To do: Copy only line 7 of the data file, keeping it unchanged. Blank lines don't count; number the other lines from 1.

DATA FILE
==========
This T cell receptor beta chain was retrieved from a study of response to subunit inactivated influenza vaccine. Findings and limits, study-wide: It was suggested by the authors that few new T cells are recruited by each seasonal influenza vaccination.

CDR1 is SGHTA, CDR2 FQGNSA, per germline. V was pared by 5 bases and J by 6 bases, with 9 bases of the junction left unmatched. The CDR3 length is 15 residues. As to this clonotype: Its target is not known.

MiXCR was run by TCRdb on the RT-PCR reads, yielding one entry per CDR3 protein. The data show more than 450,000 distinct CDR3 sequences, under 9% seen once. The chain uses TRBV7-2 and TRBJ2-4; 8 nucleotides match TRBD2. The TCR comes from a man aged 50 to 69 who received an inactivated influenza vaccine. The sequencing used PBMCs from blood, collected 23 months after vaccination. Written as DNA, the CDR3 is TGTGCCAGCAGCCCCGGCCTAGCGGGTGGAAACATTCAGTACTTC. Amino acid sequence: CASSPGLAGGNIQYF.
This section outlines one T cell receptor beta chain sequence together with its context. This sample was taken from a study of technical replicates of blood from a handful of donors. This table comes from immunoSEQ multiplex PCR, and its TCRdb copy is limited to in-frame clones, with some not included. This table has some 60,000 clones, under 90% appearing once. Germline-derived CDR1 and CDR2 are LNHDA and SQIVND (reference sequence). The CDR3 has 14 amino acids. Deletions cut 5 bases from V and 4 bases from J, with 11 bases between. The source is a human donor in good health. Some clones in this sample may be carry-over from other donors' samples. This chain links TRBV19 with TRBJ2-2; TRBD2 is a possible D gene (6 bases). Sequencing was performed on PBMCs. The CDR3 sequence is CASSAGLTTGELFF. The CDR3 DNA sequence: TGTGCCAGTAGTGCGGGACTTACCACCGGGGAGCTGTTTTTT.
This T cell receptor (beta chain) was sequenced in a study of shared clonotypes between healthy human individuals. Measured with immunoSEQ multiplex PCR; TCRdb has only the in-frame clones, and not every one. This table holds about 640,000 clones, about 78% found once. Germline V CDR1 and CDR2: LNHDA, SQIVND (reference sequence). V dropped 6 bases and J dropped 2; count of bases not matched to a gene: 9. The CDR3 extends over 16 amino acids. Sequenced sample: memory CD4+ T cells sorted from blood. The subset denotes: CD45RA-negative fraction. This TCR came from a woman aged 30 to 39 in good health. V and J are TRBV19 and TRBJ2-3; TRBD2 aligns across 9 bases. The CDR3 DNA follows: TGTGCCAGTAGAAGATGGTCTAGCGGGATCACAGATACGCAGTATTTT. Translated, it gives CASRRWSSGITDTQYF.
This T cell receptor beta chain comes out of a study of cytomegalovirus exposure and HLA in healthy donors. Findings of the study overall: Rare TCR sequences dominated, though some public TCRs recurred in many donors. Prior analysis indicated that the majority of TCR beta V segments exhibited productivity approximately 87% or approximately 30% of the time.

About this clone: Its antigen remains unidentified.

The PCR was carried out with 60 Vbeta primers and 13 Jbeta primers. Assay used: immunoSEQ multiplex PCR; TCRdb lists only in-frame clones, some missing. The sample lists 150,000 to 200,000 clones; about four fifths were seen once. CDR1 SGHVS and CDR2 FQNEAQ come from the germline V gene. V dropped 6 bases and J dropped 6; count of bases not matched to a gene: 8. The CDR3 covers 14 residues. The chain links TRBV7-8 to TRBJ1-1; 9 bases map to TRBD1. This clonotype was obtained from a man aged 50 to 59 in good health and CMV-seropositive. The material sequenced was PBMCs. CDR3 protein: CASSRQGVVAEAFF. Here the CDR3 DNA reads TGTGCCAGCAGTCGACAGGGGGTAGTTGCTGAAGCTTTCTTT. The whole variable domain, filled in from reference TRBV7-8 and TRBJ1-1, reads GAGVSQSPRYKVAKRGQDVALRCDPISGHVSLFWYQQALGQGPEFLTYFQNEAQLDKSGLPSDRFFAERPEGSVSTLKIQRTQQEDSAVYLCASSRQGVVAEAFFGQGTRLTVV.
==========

About this clone: Its antigen remains unidentified.